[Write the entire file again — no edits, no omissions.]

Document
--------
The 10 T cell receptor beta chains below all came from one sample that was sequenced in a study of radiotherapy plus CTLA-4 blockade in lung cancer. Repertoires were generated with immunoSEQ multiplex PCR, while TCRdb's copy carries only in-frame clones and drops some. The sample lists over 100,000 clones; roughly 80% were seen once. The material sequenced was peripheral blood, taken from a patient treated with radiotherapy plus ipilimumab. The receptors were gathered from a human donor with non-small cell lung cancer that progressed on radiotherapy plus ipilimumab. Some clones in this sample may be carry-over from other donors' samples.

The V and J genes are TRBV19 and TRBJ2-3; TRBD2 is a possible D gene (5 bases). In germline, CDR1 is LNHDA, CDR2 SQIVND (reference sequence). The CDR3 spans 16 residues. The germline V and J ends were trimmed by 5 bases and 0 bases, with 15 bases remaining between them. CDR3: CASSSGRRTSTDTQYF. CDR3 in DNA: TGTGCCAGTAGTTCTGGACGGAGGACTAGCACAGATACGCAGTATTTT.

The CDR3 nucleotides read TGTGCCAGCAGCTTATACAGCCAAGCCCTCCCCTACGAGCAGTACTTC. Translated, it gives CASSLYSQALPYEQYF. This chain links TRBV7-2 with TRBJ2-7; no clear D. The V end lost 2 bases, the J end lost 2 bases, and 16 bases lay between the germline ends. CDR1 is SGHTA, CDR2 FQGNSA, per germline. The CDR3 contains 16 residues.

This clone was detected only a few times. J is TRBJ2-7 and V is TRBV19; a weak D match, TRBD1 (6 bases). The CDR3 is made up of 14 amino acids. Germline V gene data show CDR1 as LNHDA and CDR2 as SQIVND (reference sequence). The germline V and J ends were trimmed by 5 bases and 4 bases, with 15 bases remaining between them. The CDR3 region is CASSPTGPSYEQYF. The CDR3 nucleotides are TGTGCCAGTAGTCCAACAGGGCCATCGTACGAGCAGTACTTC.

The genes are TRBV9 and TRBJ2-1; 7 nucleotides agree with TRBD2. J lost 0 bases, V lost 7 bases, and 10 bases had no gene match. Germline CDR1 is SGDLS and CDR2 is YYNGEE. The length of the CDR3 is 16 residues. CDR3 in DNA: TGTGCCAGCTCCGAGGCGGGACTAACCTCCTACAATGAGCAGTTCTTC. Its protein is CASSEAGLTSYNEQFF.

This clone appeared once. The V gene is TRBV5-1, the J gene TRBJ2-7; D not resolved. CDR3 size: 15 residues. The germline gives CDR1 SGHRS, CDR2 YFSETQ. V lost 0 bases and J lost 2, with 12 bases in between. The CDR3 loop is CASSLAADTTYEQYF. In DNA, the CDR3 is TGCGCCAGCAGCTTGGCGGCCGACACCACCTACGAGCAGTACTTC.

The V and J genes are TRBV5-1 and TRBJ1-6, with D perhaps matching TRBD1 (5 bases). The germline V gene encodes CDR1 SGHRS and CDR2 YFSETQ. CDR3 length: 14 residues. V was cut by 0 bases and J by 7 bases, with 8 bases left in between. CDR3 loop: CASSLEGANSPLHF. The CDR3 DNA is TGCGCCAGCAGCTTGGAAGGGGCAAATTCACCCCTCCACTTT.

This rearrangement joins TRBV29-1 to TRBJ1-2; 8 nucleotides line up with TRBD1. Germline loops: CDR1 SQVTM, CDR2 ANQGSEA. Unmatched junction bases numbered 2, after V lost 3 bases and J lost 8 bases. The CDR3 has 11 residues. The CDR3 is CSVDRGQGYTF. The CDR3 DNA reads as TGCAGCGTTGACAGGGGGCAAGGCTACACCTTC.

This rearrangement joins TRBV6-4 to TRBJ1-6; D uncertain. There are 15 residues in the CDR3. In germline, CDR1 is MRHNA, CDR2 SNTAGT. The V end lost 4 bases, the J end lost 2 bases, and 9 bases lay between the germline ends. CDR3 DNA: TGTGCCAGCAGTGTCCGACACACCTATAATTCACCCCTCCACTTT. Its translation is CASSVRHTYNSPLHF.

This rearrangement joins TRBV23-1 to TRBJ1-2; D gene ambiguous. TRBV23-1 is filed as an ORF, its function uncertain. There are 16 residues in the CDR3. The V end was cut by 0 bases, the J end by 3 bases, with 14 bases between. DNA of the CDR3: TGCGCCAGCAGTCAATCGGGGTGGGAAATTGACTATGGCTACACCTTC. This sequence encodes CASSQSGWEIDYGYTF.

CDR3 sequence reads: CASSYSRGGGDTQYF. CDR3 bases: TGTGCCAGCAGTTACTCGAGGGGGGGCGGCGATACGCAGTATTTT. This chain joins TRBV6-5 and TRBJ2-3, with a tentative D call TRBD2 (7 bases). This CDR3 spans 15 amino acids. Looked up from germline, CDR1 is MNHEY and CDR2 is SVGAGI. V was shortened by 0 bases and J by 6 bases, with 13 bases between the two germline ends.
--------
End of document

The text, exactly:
The 10 T cell receptor beta chains below all came from one sample that was sequenced in a study of radiotherapy plus CTLA-4 blockade in lung cancer. Repertoires were generated with immunoSEQ multiplex PCR, while TCRdb's copy carries only in-frame clones and drops some. The sample lists over 100,000 clones; roughly 80% were seen once. The material sequenced was peripheral blood, taken from a patient treated with radiotherapy plus ipilimumab. The receptors were gathered from a human donor with non-small cell lung cancer that progressed on radiotherapy plus ipilimumab. Some clones in this sample may be carry-over from other donors' samples.

The V and J genes are TRBV19 and TRBJ2-3; TRBD2 is a possible D gene (5 bases). In germline, CDR1 is LNHDA, CDR2 SQIVND (reference sequence). The CDR3 spans 16 residues. The germline V and J ends were trimmed by 5 bases and 0 bases, with 15 bases remaining between them. CDR3: CASSSGRRTSTDTQYF. CDR3 in DNA: TGTGCCAGTAGTTCTGGACGGAGGACTAGCACAGATACGCAGTATTTT.

The CDR3 nucleotides read TGTGCCAGCAGCTTATACAGCCAAGCCCTCCCCTACGAGCAGTACTTC. Translated, it gives CASSLYSQALPYEQYF. This chain links TRBV7-2 with TRBJ2-7; no clear D. The V end lost 2 bases, the J end lost 2 bases, and 16 bases lay between the germline ends. CDR1 is SGHTA, CDR2 FQGNSA, per germline. The CDR3 contains 16 residues.

This clone was detected only a few times. J is TRBJ2-7 and V is TRBV19; a weak D match, TRBD1 (6 bases). The CDR3 is made up of 14 amino acids. Germline V gene data show CDR1 as LNHDA and CDR2 as SQIVND (reference sequence). The germline V and J ends were trimmed by 5 bases and 4 bases, with 15 bases remaining between them. The CDR3 region is CASSPTGPSYEQYF. The CDR3 nucleotides are TGTGCCAGTAGTCCAACAGGGCCATCGTACGAGCAGTACTTC.

The genes are TRBV9 and TRBJ2-1; 7 nucleotides agree with TRBD2. J lost 0 bases, V lost 7 bases, and 10 bases had no gene match. Germline CDR1 is SGDLS and CDR2 is YYNGEE. The length of the CDR3 is 16 residues. CDR3 in DNA: TGTGCCAGCTCCGAGGCGGGACTAACCTCCTACAATGAGCAGTTCTTC. Its protein is CASSEAGLTSYNEQFF.

This clone appeared once. The V gene is TRBV5-1, the J gene TRBJ2-7; D not resolved. CDR3 size: 15 residues. The germline gives CDR1 SGHRS, CDR2 YFSETQ. V lost 0 bases and J lost 2, with 12 bases in between. The CDR3 loop is CASSLAADTTYEQYF. In DNA, the CDR3 is TGCGCCAGCAGCTTGGCGGCCGACACCACCTACGAGCAGTACTTC.

The V and J genes are TRBV5-1 and TRBJ1-6, with D perhaps matching TRBD1 (5 bases). The germline V gene encodes CDR1 SGHRS and CDR2 YFSETQ. CDR3 length: 14 residues. V was cut by 0 bases and J by 7 bases, with 8 bases left in between. CDR3 loop: CASSLEGANSPLHF. The CDR3 DNA is TGCGCCAGCAGCTTGGAAGGGGCAAATTCACCCCTCCACTTT.

This rearrangement joins TRBV29-1 to TRBJ1-2; 8 nucleotides line up with TRBD1. Germline loops: CDR1 SQVTM, CDR2 ANQGSEA. Unmatched junction bases numbered 2, after V lost 3 bases and J lost 8 bases. The CDR3 has 11 residues. The CDR3 is CSVDRGQGYTF. The CDR3 DNA reads as TGCAGCGTTGACAGGGGGCAAGGCTACACCTTC.

This rearrangement joins TRBV6-4 to TRBJ1-6; D uncertain. There are 15 residues in the CDR3. In germline, CDR1 is MRHNA, CDR2 SNTAGT. The V end lost 4 bases, the J end lost 2 bases, and 9 bases lay between the germline ends. CDR3 DNA: TGTGCCAGCAGTGTCCGACACACCTATAATTCACCCCTCCACTTT. Its translation is CASSVRHTYNSPLHF.

This rearrangement joins TRBV23-1 to TRBJ1-2; D gene ambiguous. TRBV23-1 is filed as an ORF, its function uncertain. There are 16 residues in the CDR3. The V end was cut by 0 bases, the J end by 3 bases, with 14 bases between. DNA of the CDR3: TGCGCCAGCAGTCAATCGGGGTGGGAAATTGACTATGGCTACACCTTC. This sequence encodes CASSQSGWEIDYGYTF.

CDR3 sequence reads: CASSYSRGGGDTQYF. CDR3 bases: TGTGCCAGCAGTTACTCGAGGGGGGGCGGCGATACGCAGTATTTT. This chain joins TRBV6-5 and TRBJ2-3, with a tentative D call TRBD2 (7 bases). This CDR3 spans 15 amino acids. Looked up from germline, CDR1 is MNHEY and CDR2 is SVGAGI. V was shortened by 0 bases and J by 6 bases, with 13 bases between the two germline ends.